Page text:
Curtiss E-4, In-Line 4 Engine

This is the second of the two Curtiss engines that powered the first United States military dirigible balloon. In 1908, the U.S. Signal corps awarded Thomas Scott Baldwin a contract for the construction of an airship not to exceed 120 feet, to be completely maneuverable and to attain a speed of 20 miles per hour.

Although the airship exceeded the desired speed by 3 miles per hour, with Glenn Curtiss as engineer and Thomas Baldwin as pilot, even better performance was desired. Therefore, a more powerful and lighter engine was installed.

Gift of Charles R. Witteman.

Physical Description:
Weight: 114 kg (250 lb)

Country of Origin
United States of America

Manufacturer
Curtiss Aeroplane and Motor Company
Designer
Glenn H. Curtiss

Date
1908

Location
National Air and Space Museum, Washington, DC
Exhibition
Early Flight

Type
PROPULSION-Reciprocating & Rotary

Materials
metal, wood
Dimensions
Roughly 91.4 cm (3 ft) x 91.4 cm (3 ft) x 61.0 cm (2 ft), Mounted on 182.9 cm (72 in.) stand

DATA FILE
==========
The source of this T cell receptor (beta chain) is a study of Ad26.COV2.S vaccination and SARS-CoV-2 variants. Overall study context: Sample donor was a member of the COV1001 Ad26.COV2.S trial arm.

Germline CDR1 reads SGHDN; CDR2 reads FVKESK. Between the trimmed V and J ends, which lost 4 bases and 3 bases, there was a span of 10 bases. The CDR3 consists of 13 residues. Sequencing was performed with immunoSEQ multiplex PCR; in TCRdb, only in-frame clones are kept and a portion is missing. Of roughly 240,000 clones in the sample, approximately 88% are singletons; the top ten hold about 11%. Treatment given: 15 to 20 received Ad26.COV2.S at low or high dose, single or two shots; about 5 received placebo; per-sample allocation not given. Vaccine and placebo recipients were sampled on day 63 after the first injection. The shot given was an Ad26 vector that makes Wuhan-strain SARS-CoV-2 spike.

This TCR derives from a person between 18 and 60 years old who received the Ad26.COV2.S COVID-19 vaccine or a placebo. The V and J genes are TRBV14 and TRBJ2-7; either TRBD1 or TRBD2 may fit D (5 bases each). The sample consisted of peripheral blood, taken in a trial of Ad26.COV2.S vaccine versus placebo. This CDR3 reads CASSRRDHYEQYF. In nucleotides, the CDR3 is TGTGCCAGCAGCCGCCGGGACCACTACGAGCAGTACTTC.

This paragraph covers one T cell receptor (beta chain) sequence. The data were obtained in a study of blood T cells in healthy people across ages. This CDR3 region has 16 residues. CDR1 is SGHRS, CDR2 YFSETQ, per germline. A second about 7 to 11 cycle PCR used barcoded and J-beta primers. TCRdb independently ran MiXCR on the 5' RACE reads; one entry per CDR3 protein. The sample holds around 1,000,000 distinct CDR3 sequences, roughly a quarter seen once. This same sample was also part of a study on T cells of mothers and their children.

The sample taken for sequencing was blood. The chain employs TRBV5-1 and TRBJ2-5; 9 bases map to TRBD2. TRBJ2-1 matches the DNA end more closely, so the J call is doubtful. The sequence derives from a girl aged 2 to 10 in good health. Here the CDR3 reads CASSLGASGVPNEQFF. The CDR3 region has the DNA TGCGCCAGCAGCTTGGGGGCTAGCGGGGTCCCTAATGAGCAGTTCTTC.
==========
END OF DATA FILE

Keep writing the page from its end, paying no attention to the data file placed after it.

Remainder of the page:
This is the second of the two Curtiss engines that powered the first United States military dirigible balloon. In 1908, the U.S. Signal corps awarded Thomas Scott Baldwin a contract for the construction of an airship not to exceed 120 feet, to be completely maneuverable and to attain a speed of 20 miles per hour.

Although the airship exceeded the desired speed by 3 miles per hour, with Glenn Curtiss as engineer and Thomas Baldwin as pilot, even better performance was desired. Therefore, a more powerful and lighter engine was installed.

Gift of Charles R. Witteman.

Physical Description:
Weight: 114 kg (250 lb)

Country of Origin
United States of America

Manufacturer
Curtiss Aeroplane and Motor Company
Designer
Glenn H. Curtiss

Date
1908

Location
National Air and Space Museum, Washington, DC
Exhibition
Early Flight

Type
PROPULSION-Reciprocating & Rotary

Materials
metal, wood
Dimensions
Roughly 91.4 cm (3 ft) x 91.4 cm (3 ft) x 61.0 cm (2 ft), Mounted on 182.9 cm (72 in.) stand

ID: A19310062000